2 System For Accessing Data Via DCSM
For example, a policy in DCRs 112 states that data of type X that must be securely transported is translated into a request from DCL 110 to a secure transport service of security infrastructure 114. The secure transport service may rely on a protocol such as Secure Sockets Layer (SSL), which makes use of certificate-based authentication, but these protocol details are hidden from DCL 110. If data requester 102 is a mobile employee, then the safe transport requirement may be satisfied, for example, by using a tunneled VPN connection provided by infrastructure 114, and which is again a detail that is hidden from DCL 110.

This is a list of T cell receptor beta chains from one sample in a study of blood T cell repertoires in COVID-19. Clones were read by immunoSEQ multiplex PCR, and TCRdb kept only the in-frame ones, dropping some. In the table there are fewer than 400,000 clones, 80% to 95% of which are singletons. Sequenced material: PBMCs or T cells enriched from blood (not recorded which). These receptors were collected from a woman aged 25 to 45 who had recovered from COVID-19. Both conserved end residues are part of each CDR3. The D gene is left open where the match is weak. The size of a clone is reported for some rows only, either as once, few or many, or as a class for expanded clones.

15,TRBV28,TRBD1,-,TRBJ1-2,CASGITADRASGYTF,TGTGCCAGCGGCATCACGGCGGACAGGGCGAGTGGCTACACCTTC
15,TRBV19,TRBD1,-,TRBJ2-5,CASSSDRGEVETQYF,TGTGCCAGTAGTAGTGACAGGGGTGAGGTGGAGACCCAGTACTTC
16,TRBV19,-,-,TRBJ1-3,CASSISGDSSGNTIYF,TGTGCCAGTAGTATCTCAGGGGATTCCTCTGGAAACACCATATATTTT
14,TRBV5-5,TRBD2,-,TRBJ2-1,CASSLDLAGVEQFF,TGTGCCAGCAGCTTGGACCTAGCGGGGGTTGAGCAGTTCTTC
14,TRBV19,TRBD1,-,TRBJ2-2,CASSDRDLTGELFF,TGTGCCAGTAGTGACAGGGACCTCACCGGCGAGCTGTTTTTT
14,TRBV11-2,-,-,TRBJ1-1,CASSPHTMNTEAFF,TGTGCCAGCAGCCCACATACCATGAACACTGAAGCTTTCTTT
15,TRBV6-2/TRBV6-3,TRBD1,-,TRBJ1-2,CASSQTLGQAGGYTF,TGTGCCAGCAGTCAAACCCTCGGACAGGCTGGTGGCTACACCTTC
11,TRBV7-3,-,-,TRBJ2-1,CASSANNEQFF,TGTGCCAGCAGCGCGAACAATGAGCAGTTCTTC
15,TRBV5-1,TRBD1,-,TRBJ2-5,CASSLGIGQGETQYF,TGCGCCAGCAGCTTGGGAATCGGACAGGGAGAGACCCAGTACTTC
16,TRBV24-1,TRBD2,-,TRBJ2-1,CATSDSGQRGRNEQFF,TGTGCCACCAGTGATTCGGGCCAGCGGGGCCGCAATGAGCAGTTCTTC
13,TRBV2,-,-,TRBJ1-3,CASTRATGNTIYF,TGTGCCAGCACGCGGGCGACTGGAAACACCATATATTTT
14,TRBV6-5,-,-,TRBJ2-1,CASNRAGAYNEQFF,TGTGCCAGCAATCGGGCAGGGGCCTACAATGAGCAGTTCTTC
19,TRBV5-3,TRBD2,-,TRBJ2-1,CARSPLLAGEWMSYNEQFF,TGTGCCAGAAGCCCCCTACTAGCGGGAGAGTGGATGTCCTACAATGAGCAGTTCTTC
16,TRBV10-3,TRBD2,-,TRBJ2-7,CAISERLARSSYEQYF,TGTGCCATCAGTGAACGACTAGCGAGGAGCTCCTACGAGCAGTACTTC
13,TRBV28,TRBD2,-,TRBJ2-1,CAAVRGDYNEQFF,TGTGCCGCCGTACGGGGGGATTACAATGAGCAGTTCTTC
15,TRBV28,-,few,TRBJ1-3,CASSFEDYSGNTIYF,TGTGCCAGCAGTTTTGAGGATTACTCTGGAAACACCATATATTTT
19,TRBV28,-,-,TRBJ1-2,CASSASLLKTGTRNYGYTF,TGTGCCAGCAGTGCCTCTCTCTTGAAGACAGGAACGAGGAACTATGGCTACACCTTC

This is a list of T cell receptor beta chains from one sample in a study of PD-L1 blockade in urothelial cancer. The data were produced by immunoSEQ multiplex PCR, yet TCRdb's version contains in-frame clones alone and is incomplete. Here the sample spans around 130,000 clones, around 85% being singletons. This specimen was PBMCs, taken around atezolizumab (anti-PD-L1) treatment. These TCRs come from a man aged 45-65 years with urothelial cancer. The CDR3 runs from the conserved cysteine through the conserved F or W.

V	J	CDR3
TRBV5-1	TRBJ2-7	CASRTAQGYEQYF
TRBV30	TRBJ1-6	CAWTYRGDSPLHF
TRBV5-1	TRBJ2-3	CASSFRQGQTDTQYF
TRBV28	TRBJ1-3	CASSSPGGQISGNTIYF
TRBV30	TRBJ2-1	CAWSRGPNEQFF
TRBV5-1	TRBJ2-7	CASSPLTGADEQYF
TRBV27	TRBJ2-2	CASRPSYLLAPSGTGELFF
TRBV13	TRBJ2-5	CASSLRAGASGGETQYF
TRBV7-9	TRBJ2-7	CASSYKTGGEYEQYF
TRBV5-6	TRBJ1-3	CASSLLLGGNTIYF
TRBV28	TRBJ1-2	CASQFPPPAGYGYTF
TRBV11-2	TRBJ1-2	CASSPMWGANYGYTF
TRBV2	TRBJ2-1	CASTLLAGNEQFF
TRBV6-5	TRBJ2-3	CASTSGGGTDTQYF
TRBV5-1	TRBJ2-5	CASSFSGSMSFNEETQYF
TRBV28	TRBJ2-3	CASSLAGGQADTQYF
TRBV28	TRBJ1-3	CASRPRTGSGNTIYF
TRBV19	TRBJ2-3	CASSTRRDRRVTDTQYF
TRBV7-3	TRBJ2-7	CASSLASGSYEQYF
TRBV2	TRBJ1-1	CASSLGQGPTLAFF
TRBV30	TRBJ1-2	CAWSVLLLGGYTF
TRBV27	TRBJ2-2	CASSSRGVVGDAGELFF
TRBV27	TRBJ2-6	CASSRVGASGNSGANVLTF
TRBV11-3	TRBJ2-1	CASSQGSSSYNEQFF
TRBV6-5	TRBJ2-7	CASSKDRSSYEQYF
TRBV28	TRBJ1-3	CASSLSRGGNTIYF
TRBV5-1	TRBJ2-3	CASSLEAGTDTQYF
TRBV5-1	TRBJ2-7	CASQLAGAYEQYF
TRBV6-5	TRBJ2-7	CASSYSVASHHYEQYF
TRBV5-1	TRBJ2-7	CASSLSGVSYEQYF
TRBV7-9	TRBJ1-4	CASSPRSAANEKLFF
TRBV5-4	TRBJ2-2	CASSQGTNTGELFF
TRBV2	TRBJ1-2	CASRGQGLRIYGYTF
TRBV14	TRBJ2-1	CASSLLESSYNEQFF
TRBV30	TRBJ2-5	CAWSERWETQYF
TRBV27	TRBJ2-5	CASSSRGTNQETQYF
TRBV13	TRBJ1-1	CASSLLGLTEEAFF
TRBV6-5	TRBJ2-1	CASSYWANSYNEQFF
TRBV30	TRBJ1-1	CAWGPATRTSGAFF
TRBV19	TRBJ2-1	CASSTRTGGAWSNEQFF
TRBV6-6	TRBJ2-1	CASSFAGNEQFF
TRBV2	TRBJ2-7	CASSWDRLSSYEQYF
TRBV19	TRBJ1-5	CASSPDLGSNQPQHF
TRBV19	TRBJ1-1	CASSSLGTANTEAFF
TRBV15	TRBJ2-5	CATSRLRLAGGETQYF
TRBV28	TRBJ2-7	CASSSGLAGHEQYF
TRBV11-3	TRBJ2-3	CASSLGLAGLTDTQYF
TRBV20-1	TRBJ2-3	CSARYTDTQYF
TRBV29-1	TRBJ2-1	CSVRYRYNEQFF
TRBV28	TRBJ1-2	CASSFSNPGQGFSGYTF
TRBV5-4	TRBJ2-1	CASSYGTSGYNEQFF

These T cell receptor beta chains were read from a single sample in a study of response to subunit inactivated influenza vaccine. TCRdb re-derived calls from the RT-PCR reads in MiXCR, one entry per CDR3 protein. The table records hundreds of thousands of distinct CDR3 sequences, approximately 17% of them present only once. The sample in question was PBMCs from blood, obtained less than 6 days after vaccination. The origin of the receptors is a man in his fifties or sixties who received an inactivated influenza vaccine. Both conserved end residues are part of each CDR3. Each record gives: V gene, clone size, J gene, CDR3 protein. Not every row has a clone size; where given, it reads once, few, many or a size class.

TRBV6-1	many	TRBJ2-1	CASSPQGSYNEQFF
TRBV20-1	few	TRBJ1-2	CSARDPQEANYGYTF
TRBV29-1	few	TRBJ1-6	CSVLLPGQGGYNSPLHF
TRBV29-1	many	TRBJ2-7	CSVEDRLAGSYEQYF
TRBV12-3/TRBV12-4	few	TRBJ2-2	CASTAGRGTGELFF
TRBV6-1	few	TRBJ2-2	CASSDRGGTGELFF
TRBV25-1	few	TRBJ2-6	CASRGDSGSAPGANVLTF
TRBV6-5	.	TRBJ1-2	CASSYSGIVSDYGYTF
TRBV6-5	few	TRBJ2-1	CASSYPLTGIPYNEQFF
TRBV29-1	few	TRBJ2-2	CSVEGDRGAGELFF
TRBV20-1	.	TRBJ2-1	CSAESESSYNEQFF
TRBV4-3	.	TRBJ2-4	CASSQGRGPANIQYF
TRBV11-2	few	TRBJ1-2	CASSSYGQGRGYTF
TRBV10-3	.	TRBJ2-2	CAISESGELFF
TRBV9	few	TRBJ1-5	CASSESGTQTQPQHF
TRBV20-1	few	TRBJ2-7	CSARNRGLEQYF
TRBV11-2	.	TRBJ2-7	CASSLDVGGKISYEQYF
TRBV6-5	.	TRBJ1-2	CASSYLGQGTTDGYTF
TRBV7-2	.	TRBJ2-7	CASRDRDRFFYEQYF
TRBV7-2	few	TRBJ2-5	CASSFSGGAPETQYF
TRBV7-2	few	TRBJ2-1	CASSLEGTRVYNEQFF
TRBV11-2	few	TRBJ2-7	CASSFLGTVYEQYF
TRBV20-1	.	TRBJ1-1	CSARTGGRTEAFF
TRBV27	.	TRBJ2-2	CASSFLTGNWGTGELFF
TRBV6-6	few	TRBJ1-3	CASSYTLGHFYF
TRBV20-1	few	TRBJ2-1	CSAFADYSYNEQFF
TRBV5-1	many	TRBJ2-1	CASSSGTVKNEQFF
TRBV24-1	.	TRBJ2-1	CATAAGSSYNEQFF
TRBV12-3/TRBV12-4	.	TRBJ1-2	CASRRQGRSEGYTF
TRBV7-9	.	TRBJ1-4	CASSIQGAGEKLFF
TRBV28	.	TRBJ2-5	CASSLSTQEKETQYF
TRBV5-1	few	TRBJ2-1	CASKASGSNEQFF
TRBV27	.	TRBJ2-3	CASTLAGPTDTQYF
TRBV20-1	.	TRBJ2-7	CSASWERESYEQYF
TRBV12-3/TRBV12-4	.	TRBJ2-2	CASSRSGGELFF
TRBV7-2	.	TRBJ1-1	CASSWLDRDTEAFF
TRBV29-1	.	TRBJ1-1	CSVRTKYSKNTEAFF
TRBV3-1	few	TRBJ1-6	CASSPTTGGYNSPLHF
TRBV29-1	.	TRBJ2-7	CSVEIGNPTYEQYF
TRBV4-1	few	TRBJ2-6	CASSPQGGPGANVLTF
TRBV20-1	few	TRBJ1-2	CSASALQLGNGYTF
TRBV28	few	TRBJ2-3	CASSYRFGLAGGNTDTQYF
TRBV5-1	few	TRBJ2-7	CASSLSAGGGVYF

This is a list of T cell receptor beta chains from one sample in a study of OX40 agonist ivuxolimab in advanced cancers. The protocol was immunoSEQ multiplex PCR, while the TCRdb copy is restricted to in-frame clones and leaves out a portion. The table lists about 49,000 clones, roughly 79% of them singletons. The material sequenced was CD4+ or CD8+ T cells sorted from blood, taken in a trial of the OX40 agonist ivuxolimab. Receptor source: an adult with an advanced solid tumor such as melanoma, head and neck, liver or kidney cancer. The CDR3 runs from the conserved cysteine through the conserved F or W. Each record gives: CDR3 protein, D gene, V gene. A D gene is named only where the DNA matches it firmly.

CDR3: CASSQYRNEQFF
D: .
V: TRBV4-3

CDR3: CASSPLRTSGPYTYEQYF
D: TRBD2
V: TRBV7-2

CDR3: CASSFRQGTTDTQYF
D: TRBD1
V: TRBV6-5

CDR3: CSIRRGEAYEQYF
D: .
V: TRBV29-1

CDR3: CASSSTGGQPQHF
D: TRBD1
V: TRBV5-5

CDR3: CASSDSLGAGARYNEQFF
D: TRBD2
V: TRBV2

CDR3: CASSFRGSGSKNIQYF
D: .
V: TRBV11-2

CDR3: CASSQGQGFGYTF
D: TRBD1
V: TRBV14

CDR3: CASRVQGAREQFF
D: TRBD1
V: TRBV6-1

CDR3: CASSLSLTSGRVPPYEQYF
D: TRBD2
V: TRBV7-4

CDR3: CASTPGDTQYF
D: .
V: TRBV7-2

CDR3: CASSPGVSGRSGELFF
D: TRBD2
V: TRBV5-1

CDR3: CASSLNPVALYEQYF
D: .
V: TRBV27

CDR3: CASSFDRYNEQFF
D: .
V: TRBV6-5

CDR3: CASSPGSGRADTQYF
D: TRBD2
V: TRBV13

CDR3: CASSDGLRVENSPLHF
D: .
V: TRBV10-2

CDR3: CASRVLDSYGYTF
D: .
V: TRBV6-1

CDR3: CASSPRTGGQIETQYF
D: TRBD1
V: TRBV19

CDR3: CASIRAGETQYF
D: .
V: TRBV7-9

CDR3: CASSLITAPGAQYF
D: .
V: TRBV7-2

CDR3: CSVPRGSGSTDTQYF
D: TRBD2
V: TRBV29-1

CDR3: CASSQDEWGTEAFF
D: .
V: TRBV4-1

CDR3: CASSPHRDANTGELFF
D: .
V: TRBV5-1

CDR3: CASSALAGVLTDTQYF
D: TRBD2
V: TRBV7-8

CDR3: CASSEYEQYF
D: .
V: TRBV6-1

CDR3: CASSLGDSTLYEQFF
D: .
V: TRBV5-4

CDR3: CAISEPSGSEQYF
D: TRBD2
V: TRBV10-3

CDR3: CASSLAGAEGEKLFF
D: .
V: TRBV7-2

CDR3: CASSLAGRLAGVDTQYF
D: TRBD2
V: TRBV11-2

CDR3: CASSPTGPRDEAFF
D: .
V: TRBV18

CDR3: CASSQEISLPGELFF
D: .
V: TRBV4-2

The security classes are used to define an overall business data classification (BDC) scheme 132, which includes a hierarchy of classes of data. The hierarchy of BDC scheme 132 can group data organizationally or functionally. In one embodiment, the high-level portion of the hierarchy of BDC scheme 132 is consistent with business operations such as financial, legal, human resources, product development, etc. The BDC scheme 132 may be used as a replacement for or in combination with existing schemas. Data 104 (a.k.a. assets) is classified by the BDC scheme according to predefined criteria such as security, owner, and retention time. The data has one or more well-defined owners, typically expressed in terms of a business purpose or business line function. The goal of the data classification is to identify the overall data governance that needs to be implemented. The data classification is adhered to during capture, transmission and storage of data 104. The data classification and the policy rules are then encoded into DCRs 112. The DCRs represent unified data-handling policies expressed in terms of BDC scheme 132. The DCRs are used to establish appropriate security policies and practices to support the enterprise's data-handling policies.